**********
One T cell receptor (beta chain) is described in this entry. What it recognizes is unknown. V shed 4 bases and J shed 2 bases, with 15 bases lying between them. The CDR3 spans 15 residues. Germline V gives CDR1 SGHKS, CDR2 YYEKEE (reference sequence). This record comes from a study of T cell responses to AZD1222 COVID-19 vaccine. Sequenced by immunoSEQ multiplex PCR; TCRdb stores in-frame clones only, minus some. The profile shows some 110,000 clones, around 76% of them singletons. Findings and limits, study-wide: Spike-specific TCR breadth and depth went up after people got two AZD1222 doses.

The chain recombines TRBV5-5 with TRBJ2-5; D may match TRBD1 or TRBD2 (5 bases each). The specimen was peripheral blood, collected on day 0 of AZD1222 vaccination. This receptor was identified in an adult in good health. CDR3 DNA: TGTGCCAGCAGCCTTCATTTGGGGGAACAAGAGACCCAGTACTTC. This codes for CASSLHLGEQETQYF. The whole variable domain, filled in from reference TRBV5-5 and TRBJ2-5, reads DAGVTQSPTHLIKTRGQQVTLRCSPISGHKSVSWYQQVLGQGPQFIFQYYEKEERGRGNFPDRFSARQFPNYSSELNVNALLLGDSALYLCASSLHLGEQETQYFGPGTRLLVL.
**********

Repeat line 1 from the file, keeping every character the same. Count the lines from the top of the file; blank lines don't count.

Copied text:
One T cell receptor (beta chain) is described in this entry. What it recognizes is unknown. V shed 4 bases and J shed 2 bases, with 15 bases lying between them. The CDR3 spans 15 residues. Germline V gives CDR1 SGHKS, CDR2 YYEKEE (reference sequence). This record comes from a study of T cell responses to AZD1222 COVID-19 vaccine. Sequenced by immunoSEQ multiplex PCR; TCRdb stores in-frame clones only, minus some. The profile shows some 110,000 clones, around 76% of them singletons. Findings and limits, study-wide: Spike-specific TCR breadth and depth went up after people got two AZD1222 doses.